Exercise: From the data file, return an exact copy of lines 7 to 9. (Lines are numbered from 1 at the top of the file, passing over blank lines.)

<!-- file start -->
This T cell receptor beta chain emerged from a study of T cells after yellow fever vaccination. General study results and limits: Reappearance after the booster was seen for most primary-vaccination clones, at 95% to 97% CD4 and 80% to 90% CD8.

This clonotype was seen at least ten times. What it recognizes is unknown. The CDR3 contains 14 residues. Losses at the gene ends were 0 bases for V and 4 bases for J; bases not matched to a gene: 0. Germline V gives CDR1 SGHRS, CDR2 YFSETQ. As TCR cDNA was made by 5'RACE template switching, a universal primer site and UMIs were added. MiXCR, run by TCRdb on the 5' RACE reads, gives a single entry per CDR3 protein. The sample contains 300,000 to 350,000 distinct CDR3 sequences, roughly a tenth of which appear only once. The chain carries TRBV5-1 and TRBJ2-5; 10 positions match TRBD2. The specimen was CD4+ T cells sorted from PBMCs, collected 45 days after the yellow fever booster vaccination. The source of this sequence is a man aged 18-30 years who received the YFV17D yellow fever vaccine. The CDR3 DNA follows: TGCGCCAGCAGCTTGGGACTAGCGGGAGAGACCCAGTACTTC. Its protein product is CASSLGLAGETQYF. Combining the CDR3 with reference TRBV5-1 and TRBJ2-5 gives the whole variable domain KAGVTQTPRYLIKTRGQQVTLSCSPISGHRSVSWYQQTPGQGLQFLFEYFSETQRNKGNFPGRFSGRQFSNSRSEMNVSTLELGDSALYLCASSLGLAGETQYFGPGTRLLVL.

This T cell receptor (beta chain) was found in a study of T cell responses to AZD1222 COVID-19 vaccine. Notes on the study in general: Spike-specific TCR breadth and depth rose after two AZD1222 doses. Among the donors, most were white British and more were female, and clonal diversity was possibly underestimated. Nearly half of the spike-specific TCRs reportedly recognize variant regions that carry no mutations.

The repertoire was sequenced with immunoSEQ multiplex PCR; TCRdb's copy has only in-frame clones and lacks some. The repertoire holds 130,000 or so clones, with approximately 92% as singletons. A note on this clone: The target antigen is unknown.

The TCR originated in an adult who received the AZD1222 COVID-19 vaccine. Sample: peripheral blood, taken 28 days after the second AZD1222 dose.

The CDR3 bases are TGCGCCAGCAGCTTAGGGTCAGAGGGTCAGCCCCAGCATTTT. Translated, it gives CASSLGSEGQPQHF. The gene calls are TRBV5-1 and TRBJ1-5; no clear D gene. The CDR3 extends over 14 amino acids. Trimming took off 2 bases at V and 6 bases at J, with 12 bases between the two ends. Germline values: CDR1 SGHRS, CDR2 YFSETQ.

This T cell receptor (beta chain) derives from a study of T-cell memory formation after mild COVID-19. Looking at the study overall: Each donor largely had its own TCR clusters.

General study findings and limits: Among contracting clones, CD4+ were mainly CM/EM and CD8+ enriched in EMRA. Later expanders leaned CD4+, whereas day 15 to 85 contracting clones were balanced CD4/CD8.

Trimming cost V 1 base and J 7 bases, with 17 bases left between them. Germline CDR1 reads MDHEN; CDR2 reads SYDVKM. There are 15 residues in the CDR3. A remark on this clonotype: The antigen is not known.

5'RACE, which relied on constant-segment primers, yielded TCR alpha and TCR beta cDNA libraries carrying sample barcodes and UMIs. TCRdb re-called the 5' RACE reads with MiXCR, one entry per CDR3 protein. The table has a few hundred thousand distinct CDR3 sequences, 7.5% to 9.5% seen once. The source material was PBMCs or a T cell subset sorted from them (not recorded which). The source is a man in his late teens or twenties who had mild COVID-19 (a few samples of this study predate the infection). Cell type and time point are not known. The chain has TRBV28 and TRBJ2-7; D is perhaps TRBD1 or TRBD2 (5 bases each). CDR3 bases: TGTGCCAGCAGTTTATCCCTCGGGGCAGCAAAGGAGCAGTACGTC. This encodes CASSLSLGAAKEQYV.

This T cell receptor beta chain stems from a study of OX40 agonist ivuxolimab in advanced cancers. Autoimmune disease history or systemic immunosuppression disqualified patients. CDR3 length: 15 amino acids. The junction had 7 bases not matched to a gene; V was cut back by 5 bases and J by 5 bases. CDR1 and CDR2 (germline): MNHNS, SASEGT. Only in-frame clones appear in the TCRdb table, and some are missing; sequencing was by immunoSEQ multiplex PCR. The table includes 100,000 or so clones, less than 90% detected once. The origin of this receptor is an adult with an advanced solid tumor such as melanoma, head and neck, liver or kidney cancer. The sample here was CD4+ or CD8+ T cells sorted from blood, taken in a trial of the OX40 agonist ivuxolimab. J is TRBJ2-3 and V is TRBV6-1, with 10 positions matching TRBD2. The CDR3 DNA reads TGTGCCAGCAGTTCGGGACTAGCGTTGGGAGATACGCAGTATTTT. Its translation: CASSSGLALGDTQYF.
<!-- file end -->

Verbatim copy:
This T cell receptor (beta chain) derives from a study of T-cell memory formation after mild COVID-19. Looking at the study overall: Each donor largely had its own TCR clusters.

General study findings and limits: Among contracting clones, CD4+ were mainly CM/EM and CD8+ enriched in EMRA. Later expanders leaned CD4+, whereas day 15 to 85 contracting clones were balanced CD4/CD8.

Trimming cost V 1 base and J 7 bases, with 17 bases left between them. Germline CDR1 reads MDHEN; CDR2 reads SYDVKM. There are 15 residues in the CDR3. A remark on this clonotype: The antigen is not known.